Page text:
Translation: I’ve isolated you to the point where you feel you have no support. I’ve smeared your name to others ahead of time so people already suspect the lies I’ve told about you. So yes, some people may not believe you – especially the ones who still think I am an amazing person. Especially the people who continue to enable me.

There are still others who might believe you, though, and I can’t risk being caught. Making you feel alienated and alone is the best way for me to protect my image. It’s the best way to convince you to remain silent and never speak the truth about who I really am.

12. You’ll never find someone else like me.

Translation: If you never find someone else like me, that’s a good thing. There are empathic people out there who will treat you far better than I ever did. But I’d never want you to find them or discover your true worth. I’d prefer you to keep pining after me.

Get my #1 Amazon Bestselling Book, Becoming the Narcissist’s Nightmare.how-to-devalue-and-discard-the-narcissist-r2-ebook-cover-3

About Shahida Arabi, Bestselling Author

Shahida Arabi is a summa cum laude graduate of Columbia University graduate school, where she studied the effects of bullying across the life-course trajectory. She is the #1 Amazon bestselling author of three books, including Becoming the Narcissist’s Nightmare: How to Devalue and Discard the Narcissist While Supplying Yourself, featured as a #1 Amazon Bestseller in three categories and as a #1 Amazon bestseller in personality disorders for twelve consecutive months after its release. Her most recent bookPOWER: Surviving and Thriving After Narcissistic Abuse, was also featured as a #1 Amazon best seller in Applied Psychology.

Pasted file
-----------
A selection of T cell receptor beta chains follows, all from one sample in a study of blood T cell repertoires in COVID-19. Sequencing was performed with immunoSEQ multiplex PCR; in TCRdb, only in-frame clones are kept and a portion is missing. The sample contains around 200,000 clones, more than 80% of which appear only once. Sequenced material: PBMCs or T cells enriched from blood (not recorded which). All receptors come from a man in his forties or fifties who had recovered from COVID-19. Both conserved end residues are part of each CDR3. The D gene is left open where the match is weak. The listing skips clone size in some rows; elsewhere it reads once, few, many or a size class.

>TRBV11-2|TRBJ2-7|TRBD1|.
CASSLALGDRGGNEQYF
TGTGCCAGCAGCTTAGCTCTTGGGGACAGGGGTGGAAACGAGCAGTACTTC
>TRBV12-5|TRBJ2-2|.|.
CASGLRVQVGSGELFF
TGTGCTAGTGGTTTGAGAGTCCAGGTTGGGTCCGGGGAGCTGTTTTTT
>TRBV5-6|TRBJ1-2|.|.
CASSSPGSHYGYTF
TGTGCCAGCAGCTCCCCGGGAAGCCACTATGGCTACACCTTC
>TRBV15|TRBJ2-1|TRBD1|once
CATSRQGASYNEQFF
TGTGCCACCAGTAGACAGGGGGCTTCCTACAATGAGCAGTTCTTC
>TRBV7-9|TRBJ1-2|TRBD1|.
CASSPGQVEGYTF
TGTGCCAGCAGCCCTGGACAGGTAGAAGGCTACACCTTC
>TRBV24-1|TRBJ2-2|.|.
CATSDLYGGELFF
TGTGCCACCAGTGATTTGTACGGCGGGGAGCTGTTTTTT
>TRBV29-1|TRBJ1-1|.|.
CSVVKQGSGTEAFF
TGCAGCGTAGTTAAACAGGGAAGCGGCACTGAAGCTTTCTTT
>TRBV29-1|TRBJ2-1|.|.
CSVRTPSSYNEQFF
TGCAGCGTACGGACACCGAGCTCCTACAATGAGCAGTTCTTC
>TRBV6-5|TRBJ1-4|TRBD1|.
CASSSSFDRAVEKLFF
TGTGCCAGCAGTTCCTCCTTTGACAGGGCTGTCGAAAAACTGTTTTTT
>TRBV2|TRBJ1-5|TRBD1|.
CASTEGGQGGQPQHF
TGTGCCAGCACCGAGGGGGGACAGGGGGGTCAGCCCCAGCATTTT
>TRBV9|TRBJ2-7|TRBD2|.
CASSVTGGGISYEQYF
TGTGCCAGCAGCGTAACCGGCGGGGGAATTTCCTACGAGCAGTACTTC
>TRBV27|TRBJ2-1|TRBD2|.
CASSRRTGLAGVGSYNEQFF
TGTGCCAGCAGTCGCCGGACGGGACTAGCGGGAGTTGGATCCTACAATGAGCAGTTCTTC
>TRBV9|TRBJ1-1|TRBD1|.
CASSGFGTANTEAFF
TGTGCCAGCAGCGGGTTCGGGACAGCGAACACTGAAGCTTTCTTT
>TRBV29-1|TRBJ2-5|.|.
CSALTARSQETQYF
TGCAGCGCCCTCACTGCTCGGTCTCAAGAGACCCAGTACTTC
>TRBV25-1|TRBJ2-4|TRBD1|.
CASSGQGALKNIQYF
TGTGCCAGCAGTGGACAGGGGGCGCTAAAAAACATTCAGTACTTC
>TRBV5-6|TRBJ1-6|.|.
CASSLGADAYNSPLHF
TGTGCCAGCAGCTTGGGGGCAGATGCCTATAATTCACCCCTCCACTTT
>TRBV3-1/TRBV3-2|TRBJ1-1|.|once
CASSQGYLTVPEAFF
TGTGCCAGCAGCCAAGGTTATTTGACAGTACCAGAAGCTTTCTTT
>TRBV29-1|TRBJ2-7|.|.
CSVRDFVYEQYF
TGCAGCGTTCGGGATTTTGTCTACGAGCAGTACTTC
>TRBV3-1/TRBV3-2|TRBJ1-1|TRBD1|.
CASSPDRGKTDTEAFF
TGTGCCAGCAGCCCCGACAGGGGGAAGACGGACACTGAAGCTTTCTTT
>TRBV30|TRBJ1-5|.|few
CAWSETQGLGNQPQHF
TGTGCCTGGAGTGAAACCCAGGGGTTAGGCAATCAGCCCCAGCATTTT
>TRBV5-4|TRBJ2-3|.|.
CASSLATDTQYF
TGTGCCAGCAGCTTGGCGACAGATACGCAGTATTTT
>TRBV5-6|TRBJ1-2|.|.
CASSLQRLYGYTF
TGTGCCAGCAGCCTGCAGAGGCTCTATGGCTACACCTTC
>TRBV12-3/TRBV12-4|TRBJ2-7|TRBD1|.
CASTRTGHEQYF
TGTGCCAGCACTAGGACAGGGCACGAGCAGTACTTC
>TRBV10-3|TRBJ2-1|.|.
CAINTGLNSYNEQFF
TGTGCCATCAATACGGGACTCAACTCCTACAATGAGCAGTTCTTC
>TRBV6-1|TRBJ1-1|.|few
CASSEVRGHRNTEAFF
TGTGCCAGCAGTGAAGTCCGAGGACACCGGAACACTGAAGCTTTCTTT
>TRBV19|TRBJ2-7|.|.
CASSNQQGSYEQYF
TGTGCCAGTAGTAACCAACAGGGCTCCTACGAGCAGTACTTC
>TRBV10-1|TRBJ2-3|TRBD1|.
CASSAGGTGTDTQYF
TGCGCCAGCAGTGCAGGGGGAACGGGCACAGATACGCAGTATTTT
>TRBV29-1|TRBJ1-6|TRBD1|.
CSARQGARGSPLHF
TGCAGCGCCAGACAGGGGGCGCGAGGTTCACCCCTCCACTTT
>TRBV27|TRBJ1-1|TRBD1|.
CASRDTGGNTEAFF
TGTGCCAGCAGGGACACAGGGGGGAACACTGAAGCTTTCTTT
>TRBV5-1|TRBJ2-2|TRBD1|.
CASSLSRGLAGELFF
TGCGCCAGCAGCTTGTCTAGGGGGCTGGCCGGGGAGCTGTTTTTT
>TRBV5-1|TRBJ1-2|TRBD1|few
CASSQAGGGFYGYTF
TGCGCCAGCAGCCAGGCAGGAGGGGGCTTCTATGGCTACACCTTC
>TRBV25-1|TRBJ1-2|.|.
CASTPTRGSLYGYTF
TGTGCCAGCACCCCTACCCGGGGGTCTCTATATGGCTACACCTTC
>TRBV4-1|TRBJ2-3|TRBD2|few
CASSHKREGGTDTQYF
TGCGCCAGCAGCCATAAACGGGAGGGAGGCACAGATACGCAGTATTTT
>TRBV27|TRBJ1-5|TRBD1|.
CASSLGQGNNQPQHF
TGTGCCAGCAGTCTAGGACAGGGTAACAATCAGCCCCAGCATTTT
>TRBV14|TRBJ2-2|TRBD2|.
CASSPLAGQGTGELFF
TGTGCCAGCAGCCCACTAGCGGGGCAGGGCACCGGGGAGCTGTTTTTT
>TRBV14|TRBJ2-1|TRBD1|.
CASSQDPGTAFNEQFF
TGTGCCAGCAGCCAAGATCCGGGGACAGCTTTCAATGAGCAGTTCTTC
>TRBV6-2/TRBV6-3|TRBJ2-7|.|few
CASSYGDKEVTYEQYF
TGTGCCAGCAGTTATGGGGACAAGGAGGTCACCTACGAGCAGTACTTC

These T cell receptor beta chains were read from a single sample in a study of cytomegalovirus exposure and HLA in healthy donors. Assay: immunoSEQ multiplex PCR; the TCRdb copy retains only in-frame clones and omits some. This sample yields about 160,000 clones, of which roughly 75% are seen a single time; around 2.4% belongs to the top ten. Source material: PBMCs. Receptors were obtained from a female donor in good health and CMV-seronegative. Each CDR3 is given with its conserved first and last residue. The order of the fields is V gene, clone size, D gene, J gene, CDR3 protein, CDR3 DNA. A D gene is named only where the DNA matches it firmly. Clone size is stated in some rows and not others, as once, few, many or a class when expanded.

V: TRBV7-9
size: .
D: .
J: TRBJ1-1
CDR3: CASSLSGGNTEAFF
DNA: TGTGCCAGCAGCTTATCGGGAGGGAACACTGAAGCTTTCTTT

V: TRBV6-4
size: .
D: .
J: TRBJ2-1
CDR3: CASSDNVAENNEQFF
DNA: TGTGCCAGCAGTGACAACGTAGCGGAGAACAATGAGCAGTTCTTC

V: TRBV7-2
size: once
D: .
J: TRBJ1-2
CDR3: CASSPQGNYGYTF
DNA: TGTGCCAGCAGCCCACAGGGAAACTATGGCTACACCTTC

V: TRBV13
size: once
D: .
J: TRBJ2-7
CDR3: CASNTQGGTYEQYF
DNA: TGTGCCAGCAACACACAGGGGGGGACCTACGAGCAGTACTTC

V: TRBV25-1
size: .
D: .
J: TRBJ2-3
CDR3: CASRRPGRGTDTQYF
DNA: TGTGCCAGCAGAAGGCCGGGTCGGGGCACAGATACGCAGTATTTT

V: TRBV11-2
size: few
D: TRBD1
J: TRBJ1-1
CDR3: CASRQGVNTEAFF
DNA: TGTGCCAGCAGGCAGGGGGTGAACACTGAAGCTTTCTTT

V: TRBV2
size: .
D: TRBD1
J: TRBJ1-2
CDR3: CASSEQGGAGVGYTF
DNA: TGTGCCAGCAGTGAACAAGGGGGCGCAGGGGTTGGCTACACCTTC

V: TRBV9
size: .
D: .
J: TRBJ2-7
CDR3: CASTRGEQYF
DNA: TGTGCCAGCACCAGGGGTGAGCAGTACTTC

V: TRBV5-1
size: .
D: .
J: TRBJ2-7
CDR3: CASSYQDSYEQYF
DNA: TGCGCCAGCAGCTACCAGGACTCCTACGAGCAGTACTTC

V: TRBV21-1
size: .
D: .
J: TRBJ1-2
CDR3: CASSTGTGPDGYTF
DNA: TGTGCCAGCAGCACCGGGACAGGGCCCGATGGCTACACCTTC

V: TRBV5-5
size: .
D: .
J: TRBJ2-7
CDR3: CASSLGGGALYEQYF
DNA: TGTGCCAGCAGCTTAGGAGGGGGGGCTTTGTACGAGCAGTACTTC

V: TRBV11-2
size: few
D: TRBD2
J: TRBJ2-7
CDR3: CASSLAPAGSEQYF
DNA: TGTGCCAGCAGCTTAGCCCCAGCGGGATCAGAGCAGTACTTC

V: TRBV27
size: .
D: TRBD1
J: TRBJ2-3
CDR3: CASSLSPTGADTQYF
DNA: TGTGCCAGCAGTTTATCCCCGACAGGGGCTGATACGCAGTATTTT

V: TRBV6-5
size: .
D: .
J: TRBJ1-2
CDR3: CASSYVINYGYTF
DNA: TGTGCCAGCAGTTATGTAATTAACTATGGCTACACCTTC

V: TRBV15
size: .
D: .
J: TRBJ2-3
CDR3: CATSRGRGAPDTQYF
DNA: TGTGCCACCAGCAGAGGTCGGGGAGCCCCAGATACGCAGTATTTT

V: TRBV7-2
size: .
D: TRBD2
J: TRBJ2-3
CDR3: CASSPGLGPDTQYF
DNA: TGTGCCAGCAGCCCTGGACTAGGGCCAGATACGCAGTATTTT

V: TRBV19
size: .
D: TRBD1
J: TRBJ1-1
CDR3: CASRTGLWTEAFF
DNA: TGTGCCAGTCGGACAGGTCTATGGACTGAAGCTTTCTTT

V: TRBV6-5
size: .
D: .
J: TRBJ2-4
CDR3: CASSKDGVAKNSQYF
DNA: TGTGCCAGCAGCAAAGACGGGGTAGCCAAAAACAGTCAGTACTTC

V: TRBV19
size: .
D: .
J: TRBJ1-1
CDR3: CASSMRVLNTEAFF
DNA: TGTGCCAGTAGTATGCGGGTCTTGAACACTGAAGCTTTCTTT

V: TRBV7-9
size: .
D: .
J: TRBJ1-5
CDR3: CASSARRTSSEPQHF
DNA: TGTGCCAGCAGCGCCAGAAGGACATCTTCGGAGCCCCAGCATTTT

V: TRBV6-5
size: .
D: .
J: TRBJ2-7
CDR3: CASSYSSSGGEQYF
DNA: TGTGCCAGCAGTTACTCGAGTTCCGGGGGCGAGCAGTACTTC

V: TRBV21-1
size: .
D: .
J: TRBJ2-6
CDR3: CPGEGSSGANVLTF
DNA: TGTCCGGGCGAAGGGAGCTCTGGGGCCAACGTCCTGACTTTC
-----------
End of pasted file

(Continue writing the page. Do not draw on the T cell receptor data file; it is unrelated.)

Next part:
She is the founder of the popular blog for abuse survivors, Self-Care Haven, which has millions of views from all over the world. Her work has been shared and endorsed by numerous clinicians, mental health advocates, mental health professionals and bestselling authors. For her undergraduate education, Shahida graduated summa cum laude from NYU where she studied English Literature and Psychology. She is passionate about using her knowledge base in psychology, sociology, gender studies and mental health to help survivors empower themselves after emotional abuse and trauma. Her writing has been featured on The National Domestic Violence Hotline,  Salon, The Huffington Post, MOGUL, The Meadows, Thought Catalog and Harvard-trained psychologist Dr. Monica O’Neal’s website.

The Psychological War Zone: 5 Ways Children of Narcissistic Parents Self-Destruct In Adulthood

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                                                                                                                                                                Photo by Sarah Diniz Outeiro

Much of society associates the terms “trauma” and “PTSD” with war veterans. Yet we forget about the children who grow up in war zones at home, who suffer psychological scarring at vulnerable developmental stages of their lives. The effects of verbal and emotional abuse at such a young age leaves a devastating mark in adulthood. The children of narcissistic parents are especially susceptible to these effects.

This is one of the most important articles I’ve written about the impact of having narcissistic parents. It addresses the five lifelong consequences we can suffer when we’ve been terrorized in childhood and steps on how to start healing – including how to cut the emotional umbilical cord with our abusive parents.

READ THE ARTICLE: The Invisible War Zone: 5 Ways Children Of Narcissistic Parents Self-Destruct In Adulthood

6 Secrets The Narcissist Hopes You Never Learn

 

6secrets
Image by Caleb Betts. This story is brought to you by Thought Catalog and Quote Catalog.

By Shahida Arabi